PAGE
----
Watchdog Blog

Archive for January, 2007

Morton Mintz: Questions on Highway Safety, and for Sunday Talk Shows

Reporters should press National Highway Traffic Safety Administrator Nicole Nason to address hard questions suggested by a predecessor in a Jan. 28 New York Times Op-Ed. The reason for asking the questions couldn’t be plainer: They bear heavily on whether many of us will be needlessly killed or injured every year. Joan Claybrook asked why [...]

Gilbert Cranberg: The Sixth Grandchild

Vice president Cheney became especially testy during a recent interview with CNN’s Wolf Blitzer when the subject turned to the pregnancy of Cheney’s unmarried daughter, Mary. Twice Cheney bluntly told Blitzer, “You’re out of line” when Blitzer asked the vice president to respond to conservative critics of Mary Cheney‘s decision to “conceive a child outside [...]

Saul Friedman: Carter Used the Right Word — Apartheid — in His Book Title

I have not read a line of President Jimmy Carter’s book, only the title, “Palestine: Peace Not Apartheid.” Nor can I vouch for his analysis of the Israeli-Palestinian conflict; critics say he gets some things wrong and that may be. But with the press standing idly by, Carter is generally criticized and accused of anti-Semitism [...]

Herb Strentz: Checking Online Corrections

How good a job are newspapers doing with online corrections? Occasional and highly informal surfing among the usual suspects of newspapers suggests newspapers are doing a better job of at least providing access to corrections of mistakes, errors, misstatements, etc. That lengthy wording of corrections is necessary; several months to a year ago, looking for [...]

Saul Friedman: An Unnoticed Invasion of Privacy

I doubt if many of our colleagues in the press have noticed that the Bush administration, with the aid of the last Republican congress, began on January 1 an unprecedented invasion of the privacy of some 43 million older and disabled Americans, beneficiaries of Medicare. That most of the press did not notice is understandable. [...]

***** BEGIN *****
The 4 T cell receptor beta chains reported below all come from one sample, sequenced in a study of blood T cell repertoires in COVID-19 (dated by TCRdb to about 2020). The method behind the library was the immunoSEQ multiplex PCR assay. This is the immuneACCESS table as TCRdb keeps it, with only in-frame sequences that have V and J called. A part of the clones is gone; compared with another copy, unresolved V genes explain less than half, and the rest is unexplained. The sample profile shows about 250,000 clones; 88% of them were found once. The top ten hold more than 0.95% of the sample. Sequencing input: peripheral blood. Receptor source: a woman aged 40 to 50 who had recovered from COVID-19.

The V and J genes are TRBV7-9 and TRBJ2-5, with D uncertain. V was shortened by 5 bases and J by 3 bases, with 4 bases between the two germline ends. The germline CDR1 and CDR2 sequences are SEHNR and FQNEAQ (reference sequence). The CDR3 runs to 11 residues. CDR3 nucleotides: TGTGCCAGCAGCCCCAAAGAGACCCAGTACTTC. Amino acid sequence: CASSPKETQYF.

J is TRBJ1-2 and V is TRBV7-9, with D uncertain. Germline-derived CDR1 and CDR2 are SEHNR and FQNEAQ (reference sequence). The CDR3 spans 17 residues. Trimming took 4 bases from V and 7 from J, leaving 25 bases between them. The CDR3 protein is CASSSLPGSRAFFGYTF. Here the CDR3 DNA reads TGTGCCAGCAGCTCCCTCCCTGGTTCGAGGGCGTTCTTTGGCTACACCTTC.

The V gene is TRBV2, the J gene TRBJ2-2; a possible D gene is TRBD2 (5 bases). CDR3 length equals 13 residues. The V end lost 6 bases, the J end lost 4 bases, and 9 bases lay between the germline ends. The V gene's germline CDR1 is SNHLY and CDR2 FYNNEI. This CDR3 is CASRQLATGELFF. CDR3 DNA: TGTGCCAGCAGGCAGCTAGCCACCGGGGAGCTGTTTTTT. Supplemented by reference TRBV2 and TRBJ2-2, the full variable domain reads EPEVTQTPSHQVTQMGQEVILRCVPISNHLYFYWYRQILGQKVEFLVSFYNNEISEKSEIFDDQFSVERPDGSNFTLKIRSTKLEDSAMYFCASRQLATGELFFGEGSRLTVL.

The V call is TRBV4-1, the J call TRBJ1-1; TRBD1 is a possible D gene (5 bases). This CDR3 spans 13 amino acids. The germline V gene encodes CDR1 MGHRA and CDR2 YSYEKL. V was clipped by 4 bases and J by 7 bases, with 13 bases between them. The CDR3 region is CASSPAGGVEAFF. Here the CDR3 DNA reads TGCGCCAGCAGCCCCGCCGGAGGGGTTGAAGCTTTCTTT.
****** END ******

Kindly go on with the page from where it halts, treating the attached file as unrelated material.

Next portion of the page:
Herb Strentz: Some Candidates, Like Tom Vilsack, Have a Record on FOI Requests. Why Not Report It?

Lost in the examination of political candidates for high office – perhaps understandably – are clues to their freedom of information record or philosophy. How they stand on access to government information takes second or third fiddle at best to concerns about Iraq, Social Security, about how to lessen the rancor and divisiveness in the [...]

Morton Mintz: Warbloggers and Their Dimwitted, Malicious Crusades

Journalists who criticize the mainstream press in hopes of making it better do so in the belief that, as Bill Moyers once put it, “the quality of journalism and the quality of democracy are inseparable.” From that belief flows a corollary: Commentators and bloggers who attack the mainstream press malignly, carelessly, and, on commercial television [...]

Barry Sussman: Cutting Funding for the Vietnam War: a Precedent for Iraq?

Talk about Congress cutting funding for the Iraq war has been moving from a mumble to what I expect will be a roar before long. It brings me back to a moment in the spring of 1973 when the House voted to block military aid for South Vietnam, the first step in a series of [...]

Gilbert Cranberg: McClatchy Veers from White Hat Image in Sale of the Strib

To put in perspective the sale of the Minneapolis Star Tribune by McClatchy to an investment firm it helps to recall that the Strib was a sister paper of the Des Moines Register when both were owned by members of the Cowles family. The fate of the Register, sold to the highest bidder (Gannett) in [...]

Morton Mintz: Questions for Nancy Pelosi–and Every House Leader & Member

Simply by installing “two digital cameras in every committee and subcommittee room,” the House could let citizens go on the Web to view all committee and subcommittee meetings–including oversight hearings–and thus erode “the power of K Street lobbyists who use ‘insider’ information gleaned from committee meetings to justify their fees.” The House could also easily [...]